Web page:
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Hear His Voice

Robert Robinson brings gospel music to the masses across the Midwest

Hear His Voice
Photo by David Ellis

(page 1 of 2)

*To listen to Robert and the Choir, visit our Music Clips page.


THERE ARE BIGGER things in life than Robert Robinson, but the stocky gospel singer has a way of putting everything else out of mind—except, of course, for God. When Robinson sings “O Holy Night,” fans break out in tears. With his angelic voice and cherubic figure, Robinson has been called “the Pavarotti of gospel.” It’s not the music alone that motivates him—though it is what propelled his 15 years with Lorie Line and appearances with Aretha Franklin, Jermaine Jackson, Barry Manilow, Kenny Loggins, Prince, and such local favorites as the Steeles and Sounds of Blackness. The message of gospel—songs pulled from the Bible, lyrics of praise and worship—has enabled him to find his greater purpose. ¶ This past year, Robinson’s love for gospel music led him to stop touring and return home to focus on the Twin Cities Community Gospel Choir (TCCGC), which he founded in 1990. He initially juggled commitments, but now is solely dedicated to the choir, which recently wrapped up a holiday concert tour—Robinson’s first without Line. ¶ At a recent TCCGC practice, Robinson sits behind a desk littered with song charts for “Go Tell It on the Mountain” and “A King Is Born,” along with driving directions to an upcoming concert at Paramount Theatre in St. Cloud. Acolytes approach and ask about the verses, wondering if they’re singing “Joy to the World” with enough “attitudinal flair,” as one long-time singer phrases it. The group is diverse, but when members open their mouths to find the key, their voices become one.

Their dedication advances them, Robinson says, but whether members are motivated by the music or their director is hard to gauge. As they rehearse, toes tap and heads bop along with the rhythm of the drum. A few of the singers break out in laughter after Robinson jokes about bringing food for their trip (“I wouldn’t suggest bringing fried chicken or pork chops ’cause you might get jumped”). Their leader hasn’t just charmed them—he’s earned their respect: after creating a national following with Line, Robinson left to shepherd his own ensemble—to St. Cloud, Arden Hills, and St. Paul.

Line remains one of his biggest fans. “He was amazing,” Line says. “Just his voice and his presence were altogether…unforgettable.” But at 46, Robinson was ready to take the lead and realize his mission of sharing gospel music through the TCCGC wherever there’s an audience.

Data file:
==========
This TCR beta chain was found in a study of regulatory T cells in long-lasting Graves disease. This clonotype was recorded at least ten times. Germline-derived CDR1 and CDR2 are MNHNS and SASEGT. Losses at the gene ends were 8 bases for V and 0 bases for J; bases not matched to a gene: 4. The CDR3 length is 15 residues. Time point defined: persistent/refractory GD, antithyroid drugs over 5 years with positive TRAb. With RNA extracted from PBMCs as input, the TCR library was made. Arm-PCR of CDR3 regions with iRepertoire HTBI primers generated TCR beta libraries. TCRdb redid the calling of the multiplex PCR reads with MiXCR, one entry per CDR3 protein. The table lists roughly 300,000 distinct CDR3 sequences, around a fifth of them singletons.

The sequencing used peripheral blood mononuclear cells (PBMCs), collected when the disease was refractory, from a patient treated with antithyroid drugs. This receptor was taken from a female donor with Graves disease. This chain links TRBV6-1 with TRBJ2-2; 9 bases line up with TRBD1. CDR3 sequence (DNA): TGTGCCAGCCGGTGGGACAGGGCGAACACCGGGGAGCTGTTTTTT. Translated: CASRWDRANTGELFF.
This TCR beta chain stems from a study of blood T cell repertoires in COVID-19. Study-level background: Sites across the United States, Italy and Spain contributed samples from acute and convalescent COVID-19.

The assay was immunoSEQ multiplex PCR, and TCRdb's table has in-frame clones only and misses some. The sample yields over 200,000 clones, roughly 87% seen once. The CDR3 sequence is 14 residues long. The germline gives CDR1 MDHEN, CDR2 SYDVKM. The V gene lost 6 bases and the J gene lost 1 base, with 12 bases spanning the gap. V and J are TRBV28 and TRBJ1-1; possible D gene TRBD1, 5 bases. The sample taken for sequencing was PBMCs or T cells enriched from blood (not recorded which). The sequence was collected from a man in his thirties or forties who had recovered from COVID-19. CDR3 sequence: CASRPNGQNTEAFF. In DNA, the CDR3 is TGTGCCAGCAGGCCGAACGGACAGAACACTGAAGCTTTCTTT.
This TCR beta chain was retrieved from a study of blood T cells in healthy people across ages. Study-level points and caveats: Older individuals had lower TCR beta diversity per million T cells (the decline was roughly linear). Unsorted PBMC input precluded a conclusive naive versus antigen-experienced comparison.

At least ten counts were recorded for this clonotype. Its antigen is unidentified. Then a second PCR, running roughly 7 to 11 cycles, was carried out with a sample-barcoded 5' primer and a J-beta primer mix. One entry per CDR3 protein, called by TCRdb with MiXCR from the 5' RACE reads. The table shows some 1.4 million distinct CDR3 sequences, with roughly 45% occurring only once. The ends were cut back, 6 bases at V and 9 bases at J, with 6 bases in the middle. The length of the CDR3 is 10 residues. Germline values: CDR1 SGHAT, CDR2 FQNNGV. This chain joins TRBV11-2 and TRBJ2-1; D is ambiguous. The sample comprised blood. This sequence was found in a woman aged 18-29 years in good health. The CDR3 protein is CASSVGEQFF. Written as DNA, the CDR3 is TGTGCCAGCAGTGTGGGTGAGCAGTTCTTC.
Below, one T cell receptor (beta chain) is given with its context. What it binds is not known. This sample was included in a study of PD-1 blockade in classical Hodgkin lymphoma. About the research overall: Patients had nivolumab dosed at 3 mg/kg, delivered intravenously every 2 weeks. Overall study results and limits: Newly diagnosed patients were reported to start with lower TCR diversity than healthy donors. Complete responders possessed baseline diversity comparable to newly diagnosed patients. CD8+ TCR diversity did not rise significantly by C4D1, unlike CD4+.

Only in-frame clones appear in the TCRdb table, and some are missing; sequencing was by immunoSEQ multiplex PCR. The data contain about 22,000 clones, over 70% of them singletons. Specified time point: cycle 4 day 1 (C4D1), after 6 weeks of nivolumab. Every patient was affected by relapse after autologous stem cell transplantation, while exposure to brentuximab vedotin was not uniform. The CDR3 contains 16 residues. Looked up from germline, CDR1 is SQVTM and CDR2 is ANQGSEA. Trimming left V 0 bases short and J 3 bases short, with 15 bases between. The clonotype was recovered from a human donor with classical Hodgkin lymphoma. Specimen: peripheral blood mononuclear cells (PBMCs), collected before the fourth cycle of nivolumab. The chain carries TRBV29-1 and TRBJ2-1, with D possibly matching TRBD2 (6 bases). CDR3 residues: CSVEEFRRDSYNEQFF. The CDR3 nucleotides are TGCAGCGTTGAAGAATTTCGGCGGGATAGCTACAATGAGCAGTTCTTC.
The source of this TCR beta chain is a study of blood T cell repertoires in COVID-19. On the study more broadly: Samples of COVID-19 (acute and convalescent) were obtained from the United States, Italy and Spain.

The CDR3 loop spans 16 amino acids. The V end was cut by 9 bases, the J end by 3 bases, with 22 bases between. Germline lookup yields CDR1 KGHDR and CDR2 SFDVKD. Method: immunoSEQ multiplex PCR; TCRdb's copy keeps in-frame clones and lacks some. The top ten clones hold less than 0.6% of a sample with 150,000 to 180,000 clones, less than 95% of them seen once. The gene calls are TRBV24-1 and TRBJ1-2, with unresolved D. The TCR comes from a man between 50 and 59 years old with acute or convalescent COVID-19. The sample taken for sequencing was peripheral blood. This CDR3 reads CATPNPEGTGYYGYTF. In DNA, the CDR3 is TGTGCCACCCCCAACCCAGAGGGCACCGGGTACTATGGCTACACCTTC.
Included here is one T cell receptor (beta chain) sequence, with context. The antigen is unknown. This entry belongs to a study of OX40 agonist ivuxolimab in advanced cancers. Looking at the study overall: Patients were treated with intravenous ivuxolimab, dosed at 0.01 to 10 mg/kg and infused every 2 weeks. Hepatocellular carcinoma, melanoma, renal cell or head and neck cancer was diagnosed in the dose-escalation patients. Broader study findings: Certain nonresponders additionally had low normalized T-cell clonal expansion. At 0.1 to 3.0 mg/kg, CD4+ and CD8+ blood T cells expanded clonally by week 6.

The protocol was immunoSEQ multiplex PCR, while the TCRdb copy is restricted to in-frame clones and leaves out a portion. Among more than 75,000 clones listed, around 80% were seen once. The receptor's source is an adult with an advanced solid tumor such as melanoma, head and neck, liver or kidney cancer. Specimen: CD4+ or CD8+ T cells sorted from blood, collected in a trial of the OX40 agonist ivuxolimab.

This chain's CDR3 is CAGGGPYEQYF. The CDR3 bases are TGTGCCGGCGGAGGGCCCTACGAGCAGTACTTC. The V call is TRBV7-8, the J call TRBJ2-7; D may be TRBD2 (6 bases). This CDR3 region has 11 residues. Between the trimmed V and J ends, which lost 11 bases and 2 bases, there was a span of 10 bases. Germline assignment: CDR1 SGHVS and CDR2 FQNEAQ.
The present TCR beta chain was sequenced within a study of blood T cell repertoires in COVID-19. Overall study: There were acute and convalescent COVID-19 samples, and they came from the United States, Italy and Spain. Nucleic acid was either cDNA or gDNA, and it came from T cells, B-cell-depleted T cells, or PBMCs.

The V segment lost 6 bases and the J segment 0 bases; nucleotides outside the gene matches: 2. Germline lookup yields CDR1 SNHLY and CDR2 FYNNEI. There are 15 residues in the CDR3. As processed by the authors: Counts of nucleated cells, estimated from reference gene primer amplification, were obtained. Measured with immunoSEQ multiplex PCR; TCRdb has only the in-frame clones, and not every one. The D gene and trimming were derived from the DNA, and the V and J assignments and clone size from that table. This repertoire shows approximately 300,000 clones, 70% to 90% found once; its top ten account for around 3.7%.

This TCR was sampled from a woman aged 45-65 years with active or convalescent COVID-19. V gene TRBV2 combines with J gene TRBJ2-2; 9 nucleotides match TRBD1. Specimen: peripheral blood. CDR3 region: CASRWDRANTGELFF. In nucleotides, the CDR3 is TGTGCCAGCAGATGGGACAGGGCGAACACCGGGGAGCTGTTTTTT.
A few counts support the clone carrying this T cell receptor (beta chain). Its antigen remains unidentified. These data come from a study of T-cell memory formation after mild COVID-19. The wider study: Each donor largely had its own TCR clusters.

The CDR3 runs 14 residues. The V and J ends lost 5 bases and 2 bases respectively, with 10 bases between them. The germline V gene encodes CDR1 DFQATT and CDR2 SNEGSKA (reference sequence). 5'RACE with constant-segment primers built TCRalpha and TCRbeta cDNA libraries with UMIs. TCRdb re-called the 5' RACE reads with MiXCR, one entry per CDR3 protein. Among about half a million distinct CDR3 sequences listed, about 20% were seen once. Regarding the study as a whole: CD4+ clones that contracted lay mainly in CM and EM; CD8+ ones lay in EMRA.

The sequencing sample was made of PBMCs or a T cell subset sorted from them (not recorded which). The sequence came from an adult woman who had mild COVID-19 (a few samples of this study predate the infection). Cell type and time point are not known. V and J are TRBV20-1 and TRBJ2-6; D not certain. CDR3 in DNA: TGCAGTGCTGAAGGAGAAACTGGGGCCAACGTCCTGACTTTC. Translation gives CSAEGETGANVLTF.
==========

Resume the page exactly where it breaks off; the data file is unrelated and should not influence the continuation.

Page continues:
“When you find a group of people that will follow you to the ends of the earth, you better stay with ’em,” he says. “And that’s what I’ve found in this choir.”

Photo by Tom Wallace

GOSPEL MUSIC was popularized in African-American Baptist churches in the early 20th century, but it stems from 17th-century spirituals. When African slaves arrived in the New World, their masters took away their drums. Slaves created their own beats by clapping hands and stomping feet, augmenting spirituals framed by “call-and-response” formats. African-American religious music evolved with instruments, verses, and refrains, and, over the decades, new urban music.

Although gospel is often associated with black houses of worship in the South, there is also white gospel, sometimes referred to as Southern or country gospel. That sound was made famous by June Carter Cash’s family, and more recently by the evangelical pastor Billy Graham. While country gospel takes a folksy approach, black gospel is soulful and jazzy. The two bear a similar message and can intertwine (in fact, Robinson sang at the 1996 Twin Cities Billy Graham Crusade), but they differ in style; black gospel is often unpredictable in its course. The improvisation on notes makes it challenging to master. Imagine Julie Andrews instructing the von Trapp children to run the musical scales of “Do-Re-Mi” with a gospel slant, asking little Gretl to give the song more attitude.

Robinson grew up in a musical family, deeply rooted in the teaching of the Christian church—his father was pastor and his mother led the musical ministry. Six-year-old Robert and his three siblings formed the Robinson Children group, with young Robert singing the lead.

“My mother didn’t want to lead, so she figured the best way to get a backup was to work her kids, and she did.” Robinson’s older brother, now also a pastor, played drums, while the girls accompanied Robert’s vocals. The siblings remain close, members and leaders in the TCCGC.

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